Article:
Posted on 25th December 2010
Under: Other | No Comments »

Spirits of the Dead

1968, France/Italy, Directed by Federico Fellini, Louis Malle, Roger Vadim

Colour, Running Time: 121 minutes

Review Source: Blu-ray, RB, Arrow; Video: 1.85:1 1080p 24fps, Audio: PCM Mono

(Note, review also over at the new Grim Cellar) Histoires Extraordinaire (or Spirits of the Dead as AIP re-titled it) is quite an unconventional anthology horror movie filmed in 1967, featuring three, almost experimental, adaptations of Poe stories from three well known European directors (Vadim, Malle, and Fellini respectively). They’re not particularly horrifying but there is an air of mystery about them, plus they’re particularly artistic explorations of Poe’s tales of the weird and supernatural. Episode 1, Metzengerstein, relates the fate of a hedonistic woman who becomes attracted to a man - her cousin - living in a nearby castle. When her invite to an evening of entertainment (and probable debauchery) is turned down she extracts revenge by burning down his stables (he’s a horse lover), unwittingly killing the object of her dissatisfaction in the process. After this she develops an unnatural fixation with a horse herself, something that will eventually seal her fate. Vadim’s story is sexy (featuring Jane Fonda in an array of rather amazing costumes) but somewhat wayward, disjointed and protracted. Poe’s poetic prose is reflected in the material developed for the screen to an extent, and would have benefited from some ruthless tightening (I’m guessing each director had a predetermined time slot to fill seeing as they all last around the forty minute mark).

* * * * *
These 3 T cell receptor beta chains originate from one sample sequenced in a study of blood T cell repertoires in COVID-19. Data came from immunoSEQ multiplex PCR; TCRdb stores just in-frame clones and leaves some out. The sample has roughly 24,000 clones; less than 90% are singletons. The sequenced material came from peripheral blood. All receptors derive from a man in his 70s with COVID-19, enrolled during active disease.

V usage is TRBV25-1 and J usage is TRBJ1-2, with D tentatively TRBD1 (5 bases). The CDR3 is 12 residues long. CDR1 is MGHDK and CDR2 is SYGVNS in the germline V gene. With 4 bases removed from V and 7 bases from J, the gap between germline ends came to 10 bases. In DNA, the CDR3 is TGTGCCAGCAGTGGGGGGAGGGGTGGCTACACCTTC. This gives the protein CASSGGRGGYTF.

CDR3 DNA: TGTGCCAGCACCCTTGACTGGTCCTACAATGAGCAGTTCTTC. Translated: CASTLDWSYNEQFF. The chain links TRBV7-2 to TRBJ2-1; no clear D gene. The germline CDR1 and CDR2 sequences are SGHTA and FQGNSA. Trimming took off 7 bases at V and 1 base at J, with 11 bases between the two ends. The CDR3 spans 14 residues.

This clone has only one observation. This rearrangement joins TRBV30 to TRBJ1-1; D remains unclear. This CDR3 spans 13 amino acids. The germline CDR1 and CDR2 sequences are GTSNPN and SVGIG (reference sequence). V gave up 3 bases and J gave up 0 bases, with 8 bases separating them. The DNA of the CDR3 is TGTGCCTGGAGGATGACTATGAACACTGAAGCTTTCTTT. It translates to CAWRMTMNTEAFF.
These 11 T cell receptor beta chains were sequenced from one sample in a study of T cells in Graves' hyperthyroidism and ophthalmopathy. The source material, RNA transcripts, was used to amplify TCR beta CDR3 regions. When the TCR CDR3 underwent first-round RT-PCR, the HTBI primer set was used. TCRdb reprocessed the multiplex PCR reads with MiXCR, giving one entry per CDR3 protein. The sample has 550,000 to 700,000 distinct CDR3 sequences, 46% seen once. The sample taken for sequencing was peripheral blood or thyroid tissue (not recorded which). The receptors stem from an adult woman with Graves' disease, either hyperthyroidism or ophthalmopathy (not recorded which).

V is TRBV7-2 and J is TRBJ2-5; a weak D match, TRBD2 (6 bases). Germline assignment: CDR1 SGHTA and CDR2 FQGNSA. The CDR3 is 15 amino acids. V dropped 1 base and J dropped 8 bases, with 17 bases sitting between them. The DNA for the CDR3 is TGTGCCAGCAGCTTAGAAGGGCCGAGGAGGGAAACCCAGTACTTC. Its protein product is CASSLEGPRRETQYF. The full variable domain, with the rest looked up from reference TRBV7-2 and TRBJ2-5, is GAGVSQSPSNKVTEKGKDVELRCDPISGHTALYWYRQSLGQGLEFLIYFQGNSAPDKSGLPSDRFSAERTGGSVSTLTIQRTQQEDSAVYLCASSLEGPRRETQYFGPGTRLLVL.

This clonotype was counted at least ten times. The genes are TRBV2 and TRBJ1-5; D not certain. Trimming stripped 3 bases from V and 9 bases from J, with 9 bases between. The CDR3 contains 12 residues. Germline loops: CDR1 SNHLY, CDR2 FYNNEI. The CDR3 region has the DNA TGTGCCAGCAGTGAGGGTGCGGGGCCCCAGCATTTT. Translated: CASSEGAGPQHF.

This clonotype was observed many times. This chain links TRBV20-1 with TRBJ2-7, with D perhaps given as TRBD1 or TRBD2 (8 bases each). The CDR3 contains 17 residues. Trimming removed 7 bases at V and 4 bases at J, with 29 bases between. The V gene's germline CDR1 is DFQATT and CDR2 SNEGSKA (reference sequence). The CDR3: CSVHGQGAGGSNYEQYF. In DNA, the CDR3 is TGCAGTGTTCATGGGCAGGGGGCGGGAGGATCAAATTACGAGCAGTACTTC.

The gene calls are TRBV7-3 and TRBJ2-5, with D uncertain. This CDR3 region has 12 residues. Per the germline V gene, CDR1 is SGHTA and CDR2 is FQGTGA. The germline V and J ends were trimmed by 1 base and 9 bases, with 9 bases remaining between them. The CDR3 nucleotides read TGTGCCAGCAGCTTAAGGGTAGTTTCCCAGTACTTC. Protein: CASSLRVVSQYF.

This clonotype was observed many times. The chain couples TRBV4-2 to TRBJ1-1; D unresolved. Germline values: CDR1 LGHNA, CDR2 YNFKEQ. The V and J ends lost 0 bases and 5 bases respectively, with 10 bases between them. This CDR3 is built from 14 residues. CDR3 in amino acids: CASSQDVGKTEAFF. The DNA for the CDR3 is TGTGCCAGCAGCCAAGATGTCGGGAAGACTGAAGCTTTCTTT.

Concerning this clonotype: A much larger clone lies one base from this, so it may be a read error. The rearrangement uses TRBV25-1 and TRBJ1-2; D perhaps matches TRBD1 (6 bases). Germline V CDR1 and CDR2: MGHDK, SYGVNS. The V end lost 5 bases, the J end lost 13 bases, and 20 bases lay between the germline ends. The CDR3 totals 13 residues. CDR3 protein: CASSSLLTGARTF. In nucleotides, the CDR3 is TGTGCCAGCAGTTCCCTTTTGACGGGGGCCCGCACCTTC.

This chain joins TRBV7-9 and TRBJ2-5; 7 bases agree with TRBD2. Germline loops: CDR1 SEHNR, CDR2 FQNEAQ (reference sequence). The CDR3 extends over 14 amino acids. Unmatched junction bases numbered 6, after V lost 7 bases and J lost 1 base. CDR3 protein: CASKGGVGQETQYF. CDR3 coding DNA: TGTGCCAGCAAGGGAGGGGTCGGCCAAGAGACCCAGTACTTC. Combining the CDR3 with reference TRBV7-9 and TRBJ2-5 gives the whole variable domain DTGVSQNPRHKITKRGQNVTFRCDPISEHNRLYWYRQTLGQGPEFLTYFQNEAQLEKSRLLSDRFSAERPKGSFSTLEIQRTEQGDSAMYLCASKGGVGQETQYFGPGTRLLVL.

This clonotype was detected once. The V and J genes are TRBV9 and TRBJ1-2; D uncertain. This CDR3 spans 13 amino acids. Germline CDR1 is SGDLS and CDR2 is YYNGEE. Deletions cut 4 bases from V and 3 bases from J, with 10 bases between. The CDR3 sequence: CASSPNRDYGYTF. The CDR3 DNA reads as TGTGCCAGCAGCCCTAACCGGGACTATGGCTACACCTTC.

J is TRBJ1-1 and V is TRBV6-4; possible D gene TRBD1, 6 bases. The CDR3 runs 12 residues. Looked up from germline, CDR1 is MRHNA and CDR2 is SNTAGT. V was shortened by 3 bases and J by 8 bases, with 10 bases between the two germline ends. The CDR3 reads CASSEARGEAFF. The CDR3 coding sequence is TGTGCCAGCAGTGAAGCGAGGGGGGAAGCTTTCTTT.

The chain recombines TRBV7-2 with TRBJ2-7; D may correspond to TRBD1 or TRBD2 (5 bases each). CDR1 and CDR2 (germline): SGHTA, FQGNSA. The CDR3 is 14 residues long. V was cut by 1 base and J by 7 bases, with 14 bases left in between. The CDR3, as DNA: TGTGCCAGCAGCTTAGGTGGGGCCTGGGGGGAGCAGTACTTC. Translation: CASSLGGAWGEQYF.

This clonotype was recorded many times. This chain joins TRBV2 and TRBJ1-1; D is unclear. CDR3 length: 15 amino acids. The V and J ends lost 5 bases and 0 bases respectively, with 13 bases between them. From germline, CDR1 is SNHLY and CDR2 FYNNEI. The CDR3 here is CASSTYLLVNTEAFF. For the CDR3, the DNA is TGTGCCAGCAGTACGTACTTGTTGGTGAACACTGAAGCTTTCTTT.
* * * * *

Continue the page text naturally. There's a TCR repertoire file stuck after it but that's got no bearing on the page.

Spirits of the Dead Arrow Blu ray